Tuesday, September 29, 2015

BOOKBUB, BOX SETS, AND GETTING TO #1 ON AMAZON: A Q&A with Diana Urban and Christopher John Chater

   Diana Urban, Industry Marketing Manager at BookBub, did me the great honor of contacting me with these questions after I had a very successful promotion using BookBub. For her full article, please visit the BookBub Partners Blog at http://insights.bookbub.com/


Diana:      The Elizabeth Chater Regency Romance Collection #1 box set includes standalone books. What was your strategy behind bundling four standalones together?

  CJC:  I could go on for days answering this question, but there are three good reasons to put standalones into a box set.
   Number one, readers love bargains. 99¢ books are very popular, especially with Regency Romance titles. By pricing my standalone books at 99¢, I’ve been able to enjoy good sales and stay competitive. By putting those same books into box sets of four, and price it at $2.99, readers save one dollar, and (because of the 70/30 royalty split on Amazon), my profit for those same books increases (approximately) $1.00.  It’s a win-win.
   The second reason is that it creates “another book,” therefore I get more space on the digital shelf.
   The third reason is that it exposes readers to a book that might not be as popular as the other books by the same author. If a standalone isn’t selling very well, and that’s not a reflection of the book’s quality, then readers may be more willing to give it a try if it’s in a box set.

Diana:      How did you decide on the initial pricing of the box set?

   CJC: As the free market adage goes, “Price goes down, quality goes up.” When I started uploading my grandmother’s back list, I priced most of her standalone books at $2.99, with one book at 99¢. For a while this worked, but soon there were so many 99¢ books for sale that my higher-priced books weren’t selling. The 99¢ book was doing terrifically, getting into Amazon’s top 100 and staying there for months, yet the $2.99 books still weren’t selling. When I checked the top 100 lists on Amazon for Regency Romance and Historical Romance, many of the top sellers were priced at 99¢, so I changed nearly all Elizabeth Chater books to 99¢. The 99¢ price change caused my profits to far exceed what they had ever been when the same books had been priced at the $2.99.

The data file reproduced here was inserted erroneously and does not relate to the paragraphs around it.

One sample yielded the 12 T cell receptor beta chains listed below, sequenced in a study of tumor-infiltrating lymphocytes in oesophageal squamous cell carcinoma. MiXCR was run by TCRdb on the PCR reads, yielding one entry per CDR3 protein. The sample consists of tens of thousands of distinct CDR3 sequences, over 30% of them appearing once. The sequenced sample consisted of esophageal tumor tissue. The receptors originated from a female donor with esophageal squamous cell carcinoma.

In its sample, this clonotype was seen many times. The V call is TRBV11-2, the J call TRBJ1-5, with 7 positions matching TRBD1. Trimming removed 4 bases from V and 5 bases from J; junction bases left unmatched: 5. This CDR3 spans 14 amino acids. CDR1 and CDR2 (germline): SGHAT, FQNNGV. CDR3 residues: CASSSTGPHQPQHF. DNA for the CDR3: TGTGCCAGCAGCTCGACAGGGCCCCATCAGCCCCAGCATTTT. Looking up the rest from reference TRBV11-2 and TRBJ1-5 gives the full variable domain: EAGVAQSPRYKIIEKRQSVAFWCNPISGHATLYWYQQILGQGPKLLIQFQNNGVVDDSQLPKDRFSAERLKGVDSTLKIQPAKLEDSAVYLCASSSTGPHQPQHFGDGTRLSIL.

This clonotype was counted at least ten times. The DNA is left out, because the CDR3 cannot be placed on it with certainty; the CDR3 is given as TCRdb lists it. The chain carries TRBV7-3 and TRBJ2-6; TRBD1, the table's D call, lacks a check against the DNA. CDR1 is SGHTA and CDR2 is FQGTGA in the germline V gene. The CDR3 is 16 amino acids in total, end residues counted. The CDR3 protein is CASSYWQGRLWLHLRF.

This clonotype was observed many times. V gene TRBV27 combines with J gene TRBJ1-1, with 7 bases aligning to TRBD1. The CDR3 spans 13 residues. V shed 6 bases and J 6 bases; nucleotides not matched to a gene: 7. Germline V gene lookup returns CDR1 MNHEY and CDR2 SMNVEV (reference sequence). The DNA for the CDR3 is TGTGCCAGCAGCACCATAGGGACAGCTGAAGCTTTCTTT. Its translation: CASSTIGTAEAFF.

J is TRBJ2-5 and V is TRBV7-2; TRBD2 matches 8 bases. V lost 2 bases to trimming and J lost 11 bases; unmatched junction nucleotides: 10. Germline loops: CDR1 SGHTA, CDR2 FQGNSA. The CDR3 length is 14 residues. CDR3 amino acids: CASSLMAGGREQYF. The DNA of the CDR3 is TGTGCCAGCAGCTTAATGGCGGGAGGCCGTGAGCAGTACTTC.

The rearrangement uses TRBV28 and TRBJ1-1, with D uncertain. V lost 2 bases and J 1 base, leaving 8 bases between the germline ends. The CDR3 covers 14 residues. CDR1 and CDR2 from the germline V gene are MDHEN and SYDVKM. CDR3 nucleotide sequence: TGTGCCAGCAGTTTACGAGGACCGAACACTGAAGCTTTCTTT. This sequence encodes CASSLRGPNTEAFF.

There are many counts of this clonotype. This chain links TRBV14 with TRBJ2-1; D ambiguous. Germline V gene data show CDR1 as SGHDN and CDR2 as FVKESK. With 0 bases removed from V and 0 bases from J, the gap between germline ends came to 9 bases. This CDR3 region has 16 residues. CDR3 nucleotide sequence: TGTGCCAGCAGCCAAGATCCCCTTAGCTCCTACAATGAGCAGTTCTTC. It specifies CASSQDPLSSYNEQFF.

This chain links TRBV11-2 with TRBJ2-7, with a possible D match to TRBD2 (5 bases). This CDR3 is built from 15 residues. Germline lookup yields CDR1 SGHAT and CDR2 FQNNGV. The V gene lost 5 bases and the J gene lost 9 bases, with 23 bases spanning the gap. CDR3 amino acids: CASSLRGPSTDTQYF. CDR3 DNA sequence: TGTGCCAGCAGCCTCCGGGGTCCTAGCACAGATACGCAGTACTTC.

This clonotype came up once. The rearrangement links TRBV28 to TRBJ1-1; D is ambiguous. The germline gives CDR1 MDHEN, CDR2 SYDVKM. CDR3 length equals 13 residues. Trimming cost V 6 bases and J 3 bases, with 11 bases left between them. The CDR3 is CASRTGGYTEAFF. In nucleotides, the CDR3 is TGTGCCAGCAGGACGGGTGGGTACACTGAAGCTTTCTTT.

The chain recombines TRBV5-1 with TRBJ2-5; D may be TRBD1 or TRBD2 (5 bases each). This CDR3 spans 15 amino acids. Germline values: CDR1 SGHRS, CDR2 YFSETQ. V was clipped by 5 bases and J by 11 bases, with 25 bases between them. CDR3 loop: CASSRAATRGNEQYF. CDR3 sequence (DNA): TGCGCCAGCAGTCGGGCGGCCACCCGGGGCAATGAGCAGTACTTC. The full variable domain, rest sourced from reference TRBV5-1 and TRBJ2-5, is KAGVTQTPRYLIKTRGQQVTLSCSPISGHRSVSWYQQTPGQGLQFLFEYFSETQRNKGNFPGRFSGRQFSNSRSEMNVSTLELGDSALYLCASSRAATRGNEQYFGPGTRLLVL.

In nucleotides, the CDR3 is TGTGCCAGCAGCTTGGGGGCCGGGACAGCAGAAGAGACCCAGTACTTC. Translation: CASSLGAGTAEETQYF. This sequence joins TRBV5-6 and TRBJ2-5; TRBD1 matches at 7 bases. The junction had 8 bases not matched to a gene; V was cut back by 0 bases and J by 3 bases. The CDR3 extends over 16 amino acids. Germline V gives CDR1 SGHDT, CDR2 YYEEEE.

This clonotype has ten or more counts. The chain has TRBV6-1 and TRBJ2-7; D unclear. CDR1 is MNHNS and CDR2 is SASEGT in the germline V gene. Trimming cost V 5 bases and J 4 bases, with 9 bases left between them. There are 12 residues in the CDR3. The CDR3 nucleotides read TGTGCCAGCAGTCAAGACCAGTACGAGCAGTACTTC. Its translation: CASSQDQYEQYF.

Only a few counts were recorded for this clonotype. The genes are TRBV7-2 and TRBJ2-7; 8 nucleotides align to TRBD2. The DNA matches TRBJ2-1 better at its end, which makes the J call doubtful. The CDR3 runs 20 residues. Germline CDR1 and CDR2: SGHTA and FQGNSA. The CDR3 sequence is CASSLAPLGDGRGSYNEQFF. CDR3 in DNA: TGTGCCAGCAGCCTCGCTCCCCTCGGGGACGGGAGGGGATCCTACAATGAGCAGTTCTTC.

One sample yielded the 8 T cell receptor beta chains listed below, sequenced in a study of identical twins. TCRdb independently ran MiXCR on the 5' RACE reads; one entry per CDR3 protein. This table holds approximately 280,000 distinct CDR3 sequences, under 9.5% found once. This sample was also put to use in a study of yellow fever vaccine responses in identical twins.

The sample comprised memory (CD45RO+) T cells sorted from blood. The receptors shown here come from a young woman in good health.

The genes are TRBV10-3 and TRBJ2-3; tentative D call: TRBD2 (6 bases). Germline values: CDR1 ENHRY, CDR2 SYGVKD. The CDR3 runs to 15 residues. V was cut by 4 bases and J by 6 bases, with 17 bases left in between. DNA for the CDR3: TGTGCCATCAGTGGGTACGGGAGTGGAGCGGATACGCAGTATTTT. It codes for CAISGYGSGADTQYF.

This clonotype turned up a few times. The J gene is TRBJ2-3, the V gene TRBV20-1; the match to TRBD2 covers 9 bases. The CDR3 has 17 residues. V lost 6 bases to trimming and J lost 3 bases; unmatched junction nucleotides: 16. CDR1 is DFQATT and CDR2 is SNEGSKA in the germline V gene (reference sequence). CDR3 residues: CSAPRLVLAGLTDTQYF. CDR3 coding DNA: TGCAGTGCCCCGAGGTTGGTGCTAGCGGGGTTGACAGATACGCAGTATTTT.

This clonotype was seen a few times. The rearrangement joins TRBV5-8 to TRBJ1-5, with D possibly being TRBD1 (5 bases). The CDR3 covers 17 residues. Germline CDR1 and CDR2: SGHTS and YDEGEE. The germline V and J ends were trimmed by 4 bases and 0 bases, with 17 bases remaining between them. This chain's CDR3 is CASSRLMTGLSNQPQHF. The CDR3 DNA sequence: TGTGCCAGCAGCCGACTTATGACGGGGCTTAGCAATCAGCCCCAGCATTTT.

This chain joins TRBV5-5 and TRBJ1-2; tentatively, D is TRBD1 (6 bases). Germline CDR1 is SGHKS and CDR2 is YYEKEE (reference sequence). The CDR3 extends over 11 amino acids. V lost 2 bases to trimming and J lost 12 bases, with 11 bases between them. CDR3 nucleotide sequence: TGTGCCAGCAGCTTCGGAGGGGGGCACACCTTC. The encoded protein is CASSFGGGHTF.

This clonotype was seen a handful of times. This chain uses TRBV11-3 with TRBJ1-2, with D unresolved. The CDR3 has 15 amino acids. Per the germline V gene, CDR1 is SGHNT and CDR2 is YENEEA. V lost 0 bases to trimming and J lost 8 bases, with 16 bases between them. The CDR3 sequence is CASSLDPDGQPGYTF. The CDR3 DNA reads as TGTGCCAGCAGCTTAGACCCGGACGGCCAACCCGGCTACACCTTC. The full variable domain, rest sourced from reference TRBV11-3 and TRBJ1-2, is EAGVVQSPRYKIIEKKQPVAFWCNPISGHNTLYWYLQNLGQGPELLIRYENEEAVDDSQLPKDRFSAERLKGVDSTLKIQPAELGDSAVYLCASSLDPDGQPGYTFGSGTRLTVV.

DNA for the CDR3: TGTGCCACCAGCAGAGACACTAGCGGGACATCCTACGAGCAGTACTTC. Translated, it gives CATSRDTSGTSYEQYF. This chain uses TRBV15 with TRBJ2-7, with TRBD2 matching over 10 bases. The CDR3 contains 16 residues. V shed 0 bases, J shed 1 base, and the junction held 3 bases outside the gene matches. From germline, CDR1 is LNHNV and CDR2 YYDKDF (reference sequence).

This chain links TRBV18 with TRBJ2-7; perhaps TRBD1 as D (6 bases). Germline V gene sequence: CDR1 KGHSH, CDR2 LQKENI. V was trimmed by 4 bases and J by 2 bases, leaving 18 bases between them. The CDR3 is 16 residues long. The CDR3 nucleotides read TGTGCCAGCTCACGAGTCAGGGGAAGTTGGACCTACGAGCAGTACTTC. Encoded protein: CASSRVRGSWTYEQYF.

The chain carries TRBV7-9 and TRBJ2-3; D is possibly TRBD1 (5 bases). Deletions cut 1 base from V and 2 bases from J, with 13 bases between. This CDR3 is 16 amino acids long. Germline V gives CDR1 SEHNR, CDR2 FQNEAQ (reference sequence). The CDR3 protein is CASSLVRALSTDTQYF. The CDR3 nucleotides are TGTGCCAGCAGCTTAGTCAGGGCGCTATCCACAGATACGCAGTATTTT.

There are five Elizabeth Chater collection books for sale, and only one of them is $3.99, because it includes a much longer book that, as a standalone, is priced at 2.99. It doesn’t do half as well as the other collection books priced at $2.99, even though readers are still saving one dollar by buying this collection book. Pricing is tricky!

Diana:      When you bundled these books, did the box set cannibalize sales of the individual books included in the set? Or did it have the opposite effect?

 CJC:  Creating box sets did cannibalize sales of some of the standalone books, but in most cases overall profits were higher, and people were reading and being exposed to books that weren’t selling as well before. 


Diana:      What were the results of bundling these books into a box set (estimates or generalizations are totally fine if you don’t want to provide exact numbers)? Would you recommend this strategy for authors or book marketers? If so, what advice would you give them about creating box sets for standalones?

   CJC: Creating box sets of standalone titles is a great idea, but it should be taken on a case by case basis. Some authors and publishers can get away with selling box sets for a high price and can occasionally run sales of those box sets so they don’t always cannibalize sales of standalones. If standalones are selling well, then selling the box set cheaper than the individual books is only a good idea if the other standalones aren’t selling well. It’s all about experimentation and knowing what your readers want. There are many Regency Romance book bundles for sale right now that are only 99¢. They’re getting into Amazon’s top ten and staying there. The competition is fierce. It’s getting harder to sell a standalone back list title, even at 99¢.       
   As far as content goes, the books in my box sets are not only by the same author, but the books are all similar in genre, style, and theme. I’d caution publishers against creating a box set of books from different genres, or that involve radically different situations, for instance books that have graphic scenes, while the others books are more G-rated.

Diana:      How else have you promoted the box set besides running a deal on BookBub?